Not sure if anyone has tried this before, didnt see anything documented anywhere so thought I would give it a go. Anyway, some forked versions of dosbox have parallel port passthru, which works in both Linux and Windows.
I tried with DosBox-X, which is a port that adds loads of extra features to v 0.74. See here
I tried this under Linux as that is the OS that I run. My machine is a HP Elite 8200 i7 with a parallel port running Linux Mint 19.1. This works in Windows, but the config file is slightly different.
So for linux..
You basically set up DosBox like you normally would, then edit your dosbox.conf. The section [parallel] should be like the following, if not copy the below :-
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[parallel] # parallel1: parallel1-3 -- set type of device connected to lpt port. # Can be: # reallpt (direct parallel port passthrough), # file (records data to a file or passes it to a device), # printer (virtual dot-matrix printer, see [printer] section) # Additional parameters must be in the same line in the form of # parameter:value. # for reallpt: # Windows: # realbase (the base address of your real parallel port). # Default: 378 # ecpbase (base address of the ECP registers, optional). # Linux: realport (the parallel port device i.e. /dev/parport0). # for file: # dev:<devname> (i.e. dev:lpt1) to forward data to a device, # or append:<file> appends data to the specified file. # Without the above parameters data is written to files in the capture dir. # Additional parameters: timeout:<milliseconds> = how long to wait before # closing the file on inactivity (default:500), addFF to add a formfeed when # closing, addLF to add a linefeed if the app doesn't, cp:<codepage number> # to perform codepage translation, i.e. cp:437 # for printer: # printer still has it's own configuration section above. # parallel2: see parallel1 # parallel3: see parallel1 # dongle: Enable dongle parallel1=reallpt realport:/dev/parport0 parallel2=disabled parallel3=disabled dongle=false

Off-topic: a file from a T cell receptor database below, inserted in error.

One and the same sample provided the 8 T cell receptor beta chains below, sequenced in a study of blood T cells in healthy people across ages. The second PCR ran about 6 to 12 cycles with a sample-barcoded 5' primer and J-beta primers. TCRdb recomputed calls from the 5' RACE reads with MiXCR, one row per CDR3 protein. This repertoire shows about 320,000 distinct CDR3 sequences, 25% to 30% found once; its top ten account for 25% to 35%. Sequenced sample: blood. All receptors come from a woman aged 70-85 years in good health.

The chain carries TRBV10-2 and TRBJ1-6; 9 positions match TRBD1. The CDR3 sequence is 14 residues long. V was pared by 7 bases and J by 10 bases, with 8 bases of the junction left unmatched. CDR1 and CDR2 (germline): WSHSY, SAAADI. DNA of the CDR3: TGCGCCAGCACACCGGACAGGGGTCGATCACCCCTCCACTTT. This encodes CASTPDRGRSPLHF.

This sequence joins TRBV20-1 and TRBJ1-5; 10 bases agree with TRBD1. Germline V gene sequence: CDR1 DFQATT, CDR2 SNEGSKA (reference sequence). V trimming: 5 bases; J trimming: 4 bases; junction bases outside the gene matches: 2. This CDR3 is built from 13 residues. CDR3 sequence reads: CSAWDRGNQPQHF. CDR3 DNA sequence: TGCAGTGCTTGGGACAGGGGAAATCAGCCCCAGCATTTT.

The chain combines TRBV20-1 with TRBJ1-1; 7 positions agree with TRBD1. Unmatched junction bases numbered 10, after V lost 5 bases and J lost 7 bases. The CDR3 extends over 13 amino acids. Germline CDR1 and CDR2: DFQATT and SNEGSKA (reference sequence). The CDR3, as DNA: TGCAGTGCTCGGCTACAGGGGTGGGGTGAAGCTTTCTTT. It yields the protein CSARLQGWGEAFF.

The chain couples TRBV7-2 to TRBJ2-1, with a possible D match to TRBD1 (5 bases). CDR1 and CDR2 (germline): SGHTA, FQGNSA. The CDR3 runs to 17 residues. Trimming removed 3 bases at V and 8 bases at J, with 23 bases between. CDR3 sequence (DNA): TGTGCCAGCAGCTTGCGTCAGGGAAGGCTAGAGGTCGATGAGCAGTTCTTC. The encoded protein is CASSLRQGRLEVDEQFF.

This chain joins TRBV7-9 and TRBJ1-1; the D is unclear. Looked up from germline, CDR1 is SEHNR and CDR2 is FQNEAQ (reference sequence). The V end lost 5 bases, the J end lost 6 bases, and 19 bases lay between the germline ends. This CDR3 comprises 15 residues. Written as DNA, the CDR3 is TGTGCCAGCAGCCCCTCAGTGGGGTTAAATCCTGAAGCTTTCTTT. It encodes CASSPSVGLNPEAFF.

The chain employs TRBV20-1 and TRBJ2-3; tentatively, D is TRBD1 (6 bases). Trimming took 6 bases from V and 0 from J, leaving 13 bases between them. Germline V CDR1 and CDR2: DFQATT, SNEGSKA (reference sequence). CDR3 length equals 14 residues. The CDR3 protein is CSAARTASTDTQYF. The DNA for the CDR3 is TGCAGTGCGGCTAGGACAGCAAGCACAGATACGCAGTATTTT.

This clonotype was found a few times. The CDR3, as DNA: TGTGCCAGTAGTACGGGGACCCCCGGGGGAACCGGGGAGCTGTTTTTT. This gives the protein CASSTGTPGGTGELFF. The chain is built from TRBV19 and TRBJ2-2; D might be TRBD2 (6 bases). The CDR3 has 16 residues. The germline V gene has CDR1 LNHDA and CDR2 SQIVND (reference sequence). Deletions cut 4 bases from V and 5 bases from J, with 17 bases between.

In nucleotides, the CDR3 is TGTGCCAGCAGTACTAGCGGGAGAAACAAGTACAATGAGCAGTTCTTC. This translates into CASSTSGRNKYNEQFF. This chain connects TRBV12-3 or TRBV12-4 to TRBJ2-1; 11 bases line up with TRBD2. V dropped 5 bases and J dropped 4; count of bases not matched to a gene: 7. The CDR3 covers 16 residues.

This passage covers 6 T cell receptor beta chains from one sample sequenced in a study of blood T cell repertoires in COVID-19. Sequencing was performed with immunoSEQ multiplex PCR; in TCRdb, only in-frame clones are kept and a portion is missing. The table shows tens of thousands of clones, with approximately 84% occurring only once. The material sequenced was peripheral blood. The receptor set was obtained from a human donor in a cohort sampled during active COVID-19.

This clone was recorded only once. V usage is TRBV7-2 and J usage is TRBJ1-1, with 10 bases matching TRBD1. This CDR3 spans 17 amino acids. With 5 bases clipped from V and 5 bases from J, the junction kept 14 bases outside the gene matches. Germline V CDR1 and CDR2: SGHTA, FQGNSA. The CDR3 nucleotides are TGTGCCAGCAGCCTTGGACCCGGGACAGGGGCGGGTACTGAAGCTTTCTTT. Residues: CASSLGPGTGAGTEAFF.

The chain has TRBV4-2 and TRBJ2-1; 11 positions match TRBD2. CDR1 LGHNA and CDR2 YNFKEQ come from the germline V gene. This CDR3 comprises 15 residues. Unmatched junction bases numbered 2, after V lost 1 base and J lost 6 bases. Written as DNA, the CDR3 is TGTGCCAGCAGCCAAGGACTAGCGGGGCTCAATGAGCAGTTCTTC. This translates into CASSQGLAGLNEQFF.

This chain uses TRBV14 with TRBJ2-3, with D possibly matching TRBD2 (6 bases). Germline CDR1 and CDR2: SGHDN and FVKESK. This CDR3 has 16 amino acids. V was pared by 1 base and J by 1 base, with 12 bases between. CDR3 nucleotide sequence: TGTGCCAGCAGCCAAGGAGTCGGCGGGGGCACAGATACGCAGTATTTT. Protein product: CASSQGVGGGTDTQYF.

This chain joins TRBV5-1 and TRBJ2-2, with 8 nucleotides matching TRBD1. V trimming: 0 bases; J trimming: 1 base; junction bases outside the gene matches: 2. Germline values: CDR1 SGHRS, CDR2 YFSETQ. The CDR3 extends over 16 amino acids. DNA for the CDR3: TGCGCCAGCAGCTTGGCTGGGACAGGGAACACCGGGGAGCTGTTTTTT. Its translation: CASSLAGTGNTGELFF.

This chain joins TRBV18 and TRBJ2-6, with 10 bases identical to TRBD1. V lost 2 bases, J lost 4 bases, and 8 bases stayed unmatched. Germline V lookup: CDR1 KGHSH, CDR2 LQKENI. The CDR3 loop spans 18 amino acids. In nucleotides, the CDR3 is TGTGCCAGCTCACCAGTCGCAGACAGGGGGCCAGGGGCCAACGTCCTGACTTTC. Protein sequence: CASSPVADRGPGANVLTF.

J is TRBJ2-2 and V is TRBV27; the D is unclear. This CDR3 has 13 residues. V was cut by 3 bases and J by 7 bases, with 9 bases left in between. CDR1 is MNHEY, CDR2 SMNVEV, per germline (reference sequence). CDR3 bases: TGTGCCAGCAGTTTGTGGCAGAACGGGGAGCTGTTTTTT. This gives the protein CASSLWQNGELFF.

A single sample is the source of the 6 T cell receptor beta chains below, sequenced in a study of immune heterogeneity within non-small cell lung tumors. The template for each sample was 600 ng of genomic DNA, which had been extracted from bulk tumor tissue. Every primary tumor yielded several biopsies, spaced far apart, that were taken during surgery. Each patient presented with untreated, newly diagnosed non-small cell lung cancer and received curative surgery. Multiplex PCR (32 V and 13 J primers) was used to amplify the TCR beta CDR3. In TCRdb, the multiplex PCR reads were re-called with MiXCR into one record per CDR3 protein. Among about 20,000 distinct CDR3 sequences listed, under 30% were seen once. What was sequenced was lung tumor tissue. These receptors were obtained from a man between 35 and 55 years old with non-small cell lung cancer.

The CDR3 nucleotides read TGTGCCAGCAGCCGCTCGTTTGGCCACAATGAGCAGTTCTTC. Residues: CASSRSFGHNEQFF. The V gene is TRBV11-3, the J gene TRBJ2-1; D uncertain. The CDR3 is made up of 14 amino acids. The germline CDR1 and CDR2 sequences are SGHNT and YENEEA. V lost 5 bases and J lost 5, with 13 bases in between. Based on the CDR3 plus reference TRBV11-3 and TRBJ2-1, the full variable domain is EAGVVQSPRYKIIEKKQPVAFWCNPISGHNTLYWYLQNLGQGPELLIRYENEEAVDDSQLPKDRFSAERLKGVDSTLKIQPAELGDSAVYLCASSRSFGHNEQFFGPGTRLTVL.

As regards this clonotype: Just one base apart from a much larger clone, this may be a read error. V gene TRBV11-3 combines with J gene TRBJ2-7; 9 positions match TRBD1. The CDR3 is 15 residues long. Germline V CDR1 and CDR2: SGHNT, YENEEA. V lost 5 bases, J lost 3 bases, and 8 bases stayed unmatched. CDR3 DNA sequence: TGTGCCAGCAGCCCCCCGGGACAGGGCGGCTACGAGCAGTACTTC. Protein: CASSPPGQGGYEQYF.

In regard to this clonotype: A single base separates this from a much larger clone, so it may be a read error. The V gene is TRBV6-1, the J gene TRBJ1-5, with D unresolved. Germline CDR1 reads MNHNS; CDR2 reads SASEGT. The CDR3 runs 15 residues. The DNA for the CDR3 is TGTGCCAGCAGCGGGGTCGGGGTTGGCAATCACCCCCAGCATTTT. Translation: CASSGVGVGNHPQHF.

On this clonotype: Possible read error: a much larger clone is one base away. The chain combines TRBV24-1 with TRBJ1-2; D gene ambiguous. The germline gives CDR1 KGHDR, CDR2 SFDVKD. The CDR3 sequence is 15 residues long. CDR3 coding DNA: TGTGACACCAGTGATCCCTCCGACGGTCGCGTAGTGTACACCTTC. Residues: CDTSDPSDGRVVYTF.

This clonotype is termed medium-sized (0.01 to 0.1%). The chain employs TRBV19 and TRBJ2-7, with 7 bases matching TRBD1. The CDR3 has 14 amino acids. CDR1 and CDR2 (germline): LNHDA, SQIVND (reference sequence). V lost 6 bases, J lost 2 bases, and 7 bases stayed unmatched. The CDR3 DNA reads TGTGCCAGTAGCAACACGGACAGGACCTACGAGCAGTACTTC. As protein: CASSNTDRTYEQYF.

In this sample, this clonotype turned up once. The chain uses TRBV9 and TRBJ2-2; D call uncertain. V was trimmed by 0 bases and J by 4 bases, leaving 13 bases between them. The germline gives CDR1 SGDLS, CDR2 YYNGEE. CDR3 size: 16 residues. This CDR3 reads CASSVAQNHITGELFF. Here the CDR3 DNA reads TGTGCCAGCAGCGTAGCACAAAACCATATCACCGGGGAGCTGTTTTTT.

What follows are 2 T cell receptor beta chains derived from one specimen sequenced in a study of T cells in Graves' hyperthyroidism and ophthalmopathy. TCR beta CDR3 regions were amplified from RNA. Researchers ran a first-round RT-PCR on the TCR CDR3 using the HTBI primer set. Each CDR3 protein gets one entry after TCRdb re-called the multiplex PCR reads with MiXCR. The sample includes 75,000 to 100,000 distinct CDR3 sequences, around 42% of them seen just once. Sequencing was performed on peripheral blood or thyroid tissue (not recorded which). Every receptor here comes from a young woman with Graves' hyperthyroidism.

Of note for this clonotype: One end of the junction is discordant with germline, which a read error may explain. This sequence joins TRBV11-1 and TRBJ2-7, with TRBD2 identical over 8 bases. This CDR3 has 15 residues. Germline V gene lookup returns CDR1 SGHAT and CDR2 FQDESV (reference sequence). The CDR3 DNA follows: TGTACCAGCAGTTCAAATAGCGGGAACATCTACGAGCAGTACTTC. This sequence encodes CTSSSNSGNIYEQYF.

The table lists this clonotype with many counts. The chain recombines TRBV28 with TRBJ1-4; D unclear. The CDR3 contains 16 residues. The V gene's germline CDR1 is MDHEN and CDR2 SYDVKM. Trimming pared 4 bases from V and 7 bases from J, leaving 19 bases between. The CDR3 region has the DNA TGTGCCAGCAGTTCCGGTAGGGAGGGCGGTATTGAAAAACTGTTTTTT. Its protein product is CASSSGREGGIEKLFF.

Then, just run some Caetla tools in DOSBox and should work fine. You can add port=p10 to your [autoexec] section if you get sick of adding -p10 to your command line. You can see my screenshot below of it using mcdown fine. I haven't tried an xplorer with xlink or a AR/GR 3.0 but can't see why they wouldn't work.
My setup now is configured to use the 16bit PsyQ compilers, so now I have a DOSbox development environment. Of course, I can also drop out of DOSBox and use the opensource PSXSDK and Catflap for Linux if needs be.
This is the only way to flash a cart over parallel on a modern machine running linux, unless you make a bootable floppy/CD. There are other solutions such as x-killer on Windows.
Video of my setup below - (its only psxbasic but you get the idea)